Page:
Spanier Charged In Penn State Sex Abuse Case
HARRISBURG, Pa. (AP) — Former Penn State President Graham B. Spanier was charged Thursday with hushing up child molestation allegations against Jerry Sandusky, making him the third school official charged in the alleged cover-up.
Prosecutors also added counts against the two former underlings, Timothy M. Curley and Gary C. Schultz.
Spanier was charged with perjury, obstruction, endangering the welfare of children and conspiracy, according to online court records. Curley and Schultz face new charges of endangering the welfare of children, obstruction and conspiracy, according to the records.
Pennsylvania Attorney General Linda Kelly and state police Commissioner Frank Noonan were scheduled to hold a news conference at noon to discuss the charges, which were filed with a district justice outside Harrisburg.
Curley and Schultz have repeatedly asserted they are innocent, and at a news conference this summer Spanier’s attorneys insisted he was never told there was anything of a sexual nature involving Sandusky and children.
Curley, 58, the athletic director on leave while he serves out the last year of his contract, and Schultz, 63, who has retired as vice president for business and finance, were charged a year ago with lying to the grand jury that investigated the former Penn State assistant football coach and failing to properly report suspect child abuse. Their trial is set for early January in Harrisburg.
Spanier, 64, of State College, had been university president for 16 years when he was forced out as president after Sandusky’s arrest in November 2011. He has said he had no memory of email traffic concerning a 1998 complaint by a woman that Sandusky had showered with her son and only slight recollections about a 2001 complaint by a team assistant who said he stumbled onto Sandusky sexually abusing a boy inside a team shower.
Decisions by the three men in response to those complaints were highly criticized in a detailed report commissioned by Penn State and issued this summer by a group led by former FBI Director Louis Freeh. The report concluded Spanier, Curley, Schultz and then-coach Joe Paterno concealed Sandusky’s activities from the university trustees and “empowered” the abuse by giving him access to school facilities and the prestige of his university affiliation.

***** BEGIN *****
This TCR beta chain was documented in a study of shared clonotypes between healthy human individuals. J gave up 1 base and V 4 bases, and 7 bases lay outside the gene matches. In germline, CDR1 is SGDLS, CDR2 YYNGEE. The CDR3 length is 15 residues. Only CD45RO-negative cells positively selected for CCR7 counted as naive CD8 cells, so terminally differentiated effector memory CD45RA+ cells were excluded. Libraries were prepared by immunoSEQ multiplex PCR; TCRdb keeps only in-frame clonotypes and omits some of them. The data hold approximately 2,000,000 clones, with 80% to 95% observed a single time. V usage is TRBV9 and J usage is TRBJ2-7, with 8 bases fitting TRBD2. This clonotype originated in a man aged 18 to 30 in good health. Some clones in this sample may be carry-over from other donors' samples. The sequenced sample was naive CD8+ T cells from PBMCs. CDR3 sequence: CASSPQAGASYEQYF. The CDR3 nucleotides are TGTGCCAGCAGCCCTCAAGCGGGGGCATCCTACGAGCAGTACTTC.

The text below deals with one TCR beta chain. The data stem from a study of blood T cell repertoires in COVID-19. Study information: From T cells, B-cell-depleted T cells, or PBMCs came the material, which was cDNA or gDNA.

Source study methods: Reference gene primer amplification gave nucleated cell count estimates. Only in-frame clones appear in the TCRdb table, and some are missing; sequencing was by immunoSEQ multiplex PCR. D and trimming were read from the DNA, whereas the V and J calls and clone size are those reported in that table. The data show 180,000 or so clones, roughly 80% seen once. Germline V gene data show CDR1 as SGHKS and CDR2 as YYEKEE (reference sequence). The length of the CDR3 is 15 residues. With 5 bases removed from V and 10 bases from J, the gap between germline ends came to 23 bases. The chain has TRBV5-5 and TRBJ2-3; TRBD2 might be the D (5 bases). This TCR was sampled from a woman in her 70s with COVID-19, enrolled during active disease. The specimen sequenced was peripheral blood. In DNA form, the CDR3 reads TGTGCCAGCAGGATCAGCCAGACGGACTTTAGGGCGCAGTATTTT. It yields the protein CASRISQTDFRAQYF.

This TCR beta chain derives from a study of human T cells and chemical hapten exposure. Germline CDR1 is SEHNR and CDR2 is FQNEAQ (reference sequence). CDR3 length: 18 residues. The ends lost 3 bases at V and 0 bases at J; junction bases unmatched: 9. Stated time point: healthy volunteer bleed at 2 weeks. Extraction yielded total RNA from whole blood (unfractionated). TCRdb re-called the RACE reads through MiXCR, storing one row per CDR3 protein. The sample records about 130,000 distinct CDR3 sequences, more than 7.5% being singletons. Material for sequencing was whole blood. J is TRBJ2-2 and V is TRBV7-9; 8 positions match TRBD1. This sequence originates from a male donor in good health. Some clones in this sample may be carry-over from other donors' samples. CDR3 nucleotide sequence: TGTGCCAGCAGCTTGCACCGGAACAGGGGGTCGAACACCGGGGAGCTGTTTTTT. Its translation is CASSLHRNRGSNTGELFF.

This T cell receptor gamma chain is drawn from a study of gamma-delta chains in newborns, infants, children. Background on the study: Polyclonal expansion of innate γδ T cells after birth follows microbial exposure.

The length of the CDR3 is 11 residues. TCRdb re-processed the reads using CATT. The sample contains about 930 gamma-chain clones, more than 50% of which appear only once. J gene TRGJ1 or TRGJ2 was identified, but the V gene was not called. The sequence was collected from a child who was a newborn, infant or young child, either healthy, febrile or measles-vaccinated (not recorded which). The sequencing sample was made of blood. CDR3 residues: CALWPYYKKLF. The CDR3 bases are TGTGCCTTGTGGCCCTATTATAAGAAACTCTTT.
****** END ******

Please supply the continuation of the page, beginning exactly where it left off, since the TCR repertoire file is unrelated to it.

The Freeh report said the investigation turned up emails from 1998 in which the administrators discussed the matter, including a May 5 email from Curley to Schultz and Spanier, with “Joe Paterno” in the subject line. It read: “I have touched bases with the coach. Keep us posted. Thanks.”
Spanier told the Freeh team that he believed in 2001 the incident amounted to as “horseplay,” although an email sent by him to Curley at that time reflected a much more somber tone.
In that email, Spanier was reacting to a proposal by Curley in which they would not report Sandusky to authorities but instead tell him he needed help and that he could no longer bring children into Penn State facilities.
“The only downside for us is if the message isn’t ‘heard’ and acted upon, and we then become vulnerable for not having reported it,” Spanier wrote in 2001. “The approach you outline is humane and a reasonable way to proceed.”
Spanier’s lawyers have called the Freeh report a myth, and said he would have acted in 1998, 2001 or any time if he knew a predator like Sandusky was on campus.
Sandusky, who spent decades on the Penn State staff and was defensive coordinator during two national championship seasons, was convicted in June of the sexual abuse of 10 boys over 15 years. He has maintained he is innocent and was transferred to a maximum security prison on Wednesday, where he is serving a 30- to 60-year sentence.
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